Hercules supporting the heavens

Tomasso Righi

(Rome, 1727 - Varsavia, 1802)

Hercules supporting the heavens

29.5 cm (11 ⁵/₈ inches)

Comparative Literature:
Zeri, F. ‘Appunti su Tommasso Righi’, in Antologia di Belle Arti, no. 25-6, 1985.
Bacchi, Rossi, La Donazione Frederic Zeri, Cinquanta sculture per Bergamo, Accademia Crrara, 2000.
G Scherf and J Draper, Playing with Fire: European Terracotta Models, 1740-1840 Metropolitan Museum New York Ex Cat, Yale UP, 2003.
A. Negro, Per Tommaso Righi, in E. Debenedetti (ed.), Sculture romane del Settecento: la professione dello scultore, Studi sul Settecento romano, 18 (2002), p. 83

In the present terracotta relief, Hercules, with his lion skin draped over his head and back, is depicted crouched, almost bent-double, under the weight of the globe which he supports above him. Head bowed, beneath raised arms which hold the earth aloft, his feet struggle to rest on a rock or cloud beneath. His tense body is represented in an awkward, extenuated pose – its serpentine shape reflecting the difficulty of the task.
The scene portrayed was a popular one from the Twelve Labours of Hercules – a theme admired for its moralising nature. It portrays the moment, during Hercules’s eleventh task, when he tricks Atlas into retrieving the golden apples from the garden of Hesperides, by offering to hold up the heavens in his absence.[1] The subject became a popular allegory for astronomy in the 16th century as, according to ancient mythographers, Atlas had taught Hercules astronomy; and the latter’s bearing of the globe was therefore a symbol of his receiving the weight of learning.
A sculptor of singular personality and great invention Tommaso Righi’s first commission had been the stucco decoration of the abbatial church of Grottoferrata outside Rome in around 1754. The commission is likely to have been received through connections to his Florentine master, Filippo Della Valle (1689-1768); of whom he had been a student in Rome. Righi’s career is particularly interesting as it is defined by a move away from the prevailing taste for the theatricality of late Roman Baroque, toward a more enunciated sobriety that imparts the beginnings of Neoclassical tendencies - as is typified by the monumental and classicizing form of Hercules in the present work.
The collection of the late Federico Zeri (see lit) includes four reliefs signed by Righi which are now in the Accademia di Carrara, Bergamo (fig. 6). These along with a similar relief, also ascribed to Righi, in the collection of the Palazzo Venezia, Rome (fig.3) serve as pertinent comparative material to the present r­elief.
These reliefs have been stylistically dated to early in Righi’s career, in the 1750s, when he began training to join the Academy of Saint Luke, which he achieved in 1760.[2] These works convey Righi’s interest in the classicising anatomical form that would have been a paramount feature of his early years whilst studying at the academy. Indeed, the academies promoted the modelling in clay of nude studies in much the same way as they did with academic nude drawings (see fig. 1 and fig. 4, in which a pupil is shown sculpting a relief from the round on the left and on the right, pupils are shown copying drawings).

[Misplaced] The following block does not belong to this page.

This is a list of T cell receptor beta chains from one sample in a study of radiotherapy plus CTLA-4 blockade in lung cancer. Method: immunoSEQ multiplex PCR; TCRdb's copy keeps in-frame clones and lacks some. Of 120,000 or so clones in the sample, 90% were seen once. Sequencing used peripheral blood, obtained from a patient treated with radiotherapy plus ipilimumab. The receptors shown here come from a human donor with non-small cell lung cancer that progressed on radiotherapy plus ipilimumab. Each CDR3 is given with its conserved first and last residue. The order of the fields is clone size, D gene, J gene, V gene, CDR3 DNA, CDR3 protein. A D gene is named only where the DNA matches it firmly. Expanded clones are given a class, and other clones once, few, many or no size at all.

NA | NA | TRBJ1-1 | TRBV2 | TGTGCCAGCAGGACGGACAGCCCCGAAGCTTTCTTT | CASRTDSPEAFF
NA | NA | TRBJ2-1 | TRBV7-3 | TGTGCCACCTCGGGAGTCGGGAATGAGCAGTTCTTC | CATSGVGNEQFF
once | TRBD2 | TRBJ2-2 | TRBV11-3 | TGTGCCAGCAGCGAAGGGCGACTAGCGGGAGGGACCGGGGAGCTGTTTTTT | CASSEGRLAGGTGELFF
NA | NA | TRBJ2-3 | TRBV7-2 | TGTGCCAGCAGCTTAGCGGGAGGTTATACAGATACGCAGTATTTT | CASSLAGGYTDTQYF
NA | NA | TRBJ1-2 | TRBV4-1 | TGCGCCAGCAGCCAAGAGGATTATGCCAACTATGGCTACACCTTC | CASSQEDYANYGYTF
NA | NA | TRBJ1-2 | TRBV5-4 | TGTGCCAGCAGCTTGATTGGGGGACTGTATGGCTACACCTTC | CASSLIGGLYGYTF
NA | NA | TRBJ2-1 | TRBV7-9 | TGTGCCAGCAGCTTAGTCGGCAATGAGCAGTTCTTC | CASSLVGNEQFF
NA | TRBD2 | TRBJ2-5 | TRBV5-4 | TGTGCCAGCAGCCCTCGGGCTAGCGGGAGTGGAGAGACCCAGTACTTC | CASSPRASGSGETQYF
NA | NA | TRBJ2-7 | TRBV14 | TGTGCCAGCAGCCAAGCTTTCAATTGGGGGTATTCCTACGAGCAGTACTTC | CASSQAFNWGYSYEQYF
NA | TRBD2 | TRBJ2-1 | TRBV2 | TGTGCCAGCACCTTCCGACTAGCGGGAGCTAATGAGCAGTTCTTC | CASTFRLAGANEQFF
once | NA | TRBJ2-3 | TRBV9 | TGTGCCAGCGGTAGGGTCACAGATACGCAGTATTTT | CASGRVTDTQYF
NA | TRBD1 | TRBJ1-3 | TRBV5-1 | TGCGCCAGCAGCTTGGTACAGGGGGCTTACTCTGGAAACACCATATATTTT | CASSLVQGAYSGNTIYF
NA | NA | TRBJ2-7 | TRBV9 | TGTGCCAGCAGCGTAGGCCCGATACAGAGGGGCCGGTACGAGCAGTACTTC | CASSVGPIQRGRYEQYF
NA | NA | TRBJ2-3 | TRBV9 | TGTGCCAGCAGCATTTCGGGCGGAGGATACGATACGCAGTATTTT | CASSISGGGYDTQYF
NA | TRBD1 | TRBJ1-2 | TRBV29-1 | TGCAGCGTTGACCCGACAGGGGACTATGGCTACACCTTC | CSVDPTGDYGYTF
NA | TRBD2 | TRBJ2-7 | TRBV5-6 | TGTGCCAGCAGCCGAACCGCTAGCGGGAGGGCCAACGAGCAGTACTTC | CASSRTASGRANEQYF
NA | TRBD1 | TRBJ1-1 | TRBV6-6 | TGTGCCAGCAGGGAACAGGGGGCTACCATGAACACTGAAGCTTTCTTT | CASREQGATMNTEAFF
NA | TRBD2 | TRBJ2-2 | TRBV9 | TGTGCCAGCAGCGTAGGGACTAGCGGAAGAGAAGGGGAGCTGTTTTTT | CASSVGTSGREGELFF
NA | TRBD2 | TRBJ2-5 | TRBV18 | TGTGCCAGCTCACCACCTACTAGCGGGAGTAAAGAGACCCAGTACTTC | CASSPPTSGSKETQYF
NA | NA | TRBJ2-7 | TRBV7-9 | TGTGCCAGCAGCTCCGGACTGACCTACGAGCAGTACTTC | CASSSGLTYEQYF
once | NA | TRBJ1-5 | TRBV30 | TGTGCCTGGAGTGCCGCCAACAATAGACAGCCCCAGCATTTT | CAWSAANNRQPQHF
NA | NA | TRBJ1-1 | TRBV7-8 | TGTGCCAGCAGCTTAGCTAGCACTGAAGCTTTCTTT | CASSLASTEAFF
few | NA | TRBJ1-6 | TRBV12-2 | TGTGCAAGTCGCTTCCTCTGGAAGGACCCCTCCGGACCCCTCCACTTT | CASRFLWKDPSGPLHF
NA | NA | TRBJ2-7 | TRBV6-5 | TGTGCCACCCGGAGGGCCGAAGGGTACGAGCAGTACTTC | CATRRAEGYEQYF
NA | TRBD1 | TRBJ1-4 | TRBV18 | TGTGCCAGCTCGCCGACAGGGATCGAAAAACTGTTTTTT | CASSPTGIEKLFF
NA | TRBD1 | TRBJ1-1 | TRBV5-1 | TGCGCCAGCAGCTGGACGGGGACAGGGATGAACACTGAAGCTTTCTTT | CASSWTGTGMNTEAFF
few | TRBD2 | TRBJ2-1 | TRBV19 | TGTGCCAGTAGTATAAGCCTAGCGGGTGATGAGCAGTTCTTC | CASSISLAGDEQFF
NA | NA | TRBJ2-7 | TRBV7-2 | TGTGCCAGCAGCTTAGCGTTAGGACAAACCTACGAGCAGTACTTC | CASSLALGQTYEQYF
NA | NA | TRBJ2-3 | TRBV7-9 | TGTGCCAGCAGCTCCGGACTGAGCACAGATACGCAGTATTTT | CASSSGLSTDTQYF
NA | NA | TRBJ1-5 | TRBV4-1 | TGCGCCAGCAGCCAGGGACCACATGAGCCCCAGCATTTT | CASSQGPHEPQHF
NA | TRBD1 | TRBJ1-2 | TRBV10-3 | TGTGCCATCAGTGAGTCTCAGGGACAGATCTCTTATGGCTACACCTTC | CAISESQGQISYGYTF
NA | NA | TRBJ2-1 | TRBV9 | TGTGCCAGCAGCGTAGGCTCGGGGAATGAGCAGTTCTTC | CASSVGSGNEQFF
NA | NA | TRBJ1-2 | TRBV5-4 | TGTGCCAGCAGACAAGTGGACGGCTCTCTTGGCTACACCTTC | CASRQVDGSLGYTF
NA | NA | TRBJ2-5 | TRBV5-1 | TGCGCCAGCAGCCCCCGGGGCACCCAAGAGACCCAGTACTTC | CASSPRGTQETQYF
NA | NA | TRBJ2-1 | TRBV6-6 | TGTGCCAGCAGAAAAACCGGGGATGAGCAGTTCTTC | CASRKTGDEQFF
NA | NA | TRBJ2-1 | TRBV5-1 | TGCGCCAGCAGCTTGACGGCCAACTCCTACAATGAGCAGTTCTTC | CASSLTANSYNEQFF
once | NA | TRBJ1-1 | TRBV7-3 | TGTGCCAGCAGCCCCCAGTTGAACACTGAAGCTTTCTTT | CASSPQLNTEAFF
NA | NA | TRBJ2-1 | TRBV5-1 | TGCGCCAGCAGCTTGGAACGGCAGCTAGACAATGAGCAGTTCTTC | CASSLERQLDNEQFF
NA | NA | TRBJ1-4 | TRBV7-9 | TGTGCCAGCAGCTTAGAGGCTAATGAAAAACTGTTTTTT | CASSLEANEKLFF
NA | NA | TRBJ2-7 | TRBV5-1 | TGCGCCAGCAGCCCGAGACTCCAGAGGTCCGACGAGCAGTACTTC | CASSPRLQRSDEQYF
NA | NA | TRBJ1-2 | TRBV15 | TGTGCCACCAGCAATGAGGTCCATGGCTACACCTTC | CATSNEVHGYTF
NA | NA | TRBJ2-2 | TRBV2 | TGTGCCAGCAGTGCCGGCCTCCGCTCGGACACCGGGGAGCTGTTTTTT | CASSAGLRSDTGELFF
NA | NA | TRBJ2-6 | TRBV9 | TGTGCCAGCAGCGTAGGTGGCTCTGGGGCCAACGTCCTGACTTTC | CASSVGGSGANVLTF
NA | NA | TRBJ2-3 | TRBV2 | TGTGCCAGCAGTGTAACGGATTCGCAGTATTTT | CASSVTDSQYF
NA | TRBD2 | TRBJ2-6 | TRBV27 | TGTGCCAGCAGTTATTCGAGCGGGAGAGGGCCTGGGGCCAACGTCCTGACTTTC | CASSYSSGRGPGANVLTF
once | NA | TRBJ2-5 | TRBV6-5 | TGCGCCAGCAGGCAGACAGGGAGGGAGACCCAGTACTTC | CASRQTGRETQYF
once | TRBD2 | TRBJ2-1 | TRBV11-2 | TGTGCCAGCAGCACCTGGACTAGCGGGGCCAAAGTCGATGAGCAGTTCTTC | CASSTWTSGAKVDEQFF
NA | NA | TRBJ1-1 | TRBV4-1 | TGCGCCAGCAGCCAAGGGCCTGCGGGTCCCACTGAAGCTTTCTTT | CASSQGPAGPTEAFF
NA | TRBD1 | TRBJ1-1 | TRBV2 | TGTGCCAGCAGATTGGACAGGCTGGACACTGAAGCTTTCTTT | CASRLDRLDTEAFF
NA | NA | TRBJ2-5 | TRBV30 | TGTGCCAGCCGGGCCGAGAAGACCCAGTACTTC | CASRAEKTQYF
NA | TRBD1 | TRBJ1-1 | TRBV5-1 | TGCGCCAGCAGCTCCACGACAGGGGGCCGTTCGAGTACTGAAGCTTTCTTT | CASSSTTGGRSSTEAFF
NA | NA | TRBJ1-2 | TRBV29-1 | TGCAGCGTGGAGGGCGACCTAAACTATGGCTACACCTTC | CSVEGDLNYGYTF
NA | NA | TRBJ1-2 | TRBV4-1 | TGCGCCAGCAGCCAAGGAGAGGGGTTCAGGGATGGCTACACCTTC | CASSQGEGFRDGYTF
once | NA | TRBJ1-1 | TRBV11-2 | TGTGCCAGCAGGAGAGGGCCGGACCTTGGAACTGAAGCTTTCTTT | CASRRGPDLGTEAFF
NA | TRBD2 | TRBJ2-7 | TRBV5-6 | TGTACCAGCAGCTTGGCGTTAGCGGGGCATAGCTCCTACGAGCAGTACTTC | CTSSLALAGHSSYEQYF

Our work, like the aforementioned works, is also characterised by an underlining interest in anatomical models as used in painting schools. Like those in the Accademia Carrara, the present work, possibly a modello, shows Righi’s fascination with the naked human body in complicated positions and powerful musculatures. Directly comparable are the handling of the hands, the feet, the simplified background with striations, and in particular, the bent arm and lowered head which recalls at least one of the Zeri reliefs and also A drunken satyr (formerly with Daniel Katz Ltd, fig.5). Also interesting of note is the way that Righi focuses on the figure, pairing back the background almost to an abstract degree, reducing it to the bare essentials.
Righi was clearly committed to the rigorous training in anatomy offered by the academies, having himself studied in the 1750’s at the l'Accademia del Nudo di Campidoglio and Accademia di San Luca  (see Fig.1. a chalk academy drawing by Righi which secured him second prize in January 1755). Becoming a member of the Accademia di Belle Arti e Letteratura dei Virtuosi al Pantheon in 1757 and subsequently a member of the prestigious Accademia di San Luca in 1760 before also becoming the teaching professor of the l'Accademia del Nudo di Campidoglio - a post he held eight times between 1762 and 1782.[3]
By the 1770s Righi had achieved a good degree of fame for his work in Rome. Having produced several sepulchral monuments, portraits and memorials in marble as well as stucco decorations for Santa Maria del Priorato (1764) and some in the Sala d’Oro in the Chigi Palace (also 1760’s). His most notable commission came in 1777 when he had a prominent role in the building works conducted at Villa Borghese, including eight bas-reliefs in the Sun Room and eight stucco rounds in the entrance hall.[4] Rarefication of commissions in Rome however led him in 1784 to leave the city for Poland, where he obtained the protection of King Stanislas Augustus and worked in Vilna and Warsaw.

[1] The Garden of Hesperides was Hera’s garden in the far west on the slopes of Mt Atlas and which contained an orchard producing golden apples that grant immortality when eaten. It was tended by the Hesperides, nymphs of the sunset or ‘daughters of the evening’, often cited as the daughters of Atlas.
[2] At around the same time, c. 1754, he was also working on stucco reliefs for the Abbey of Grottoferrata near Rome.
[3] See A. Negro, op cit.
[4] Ibid.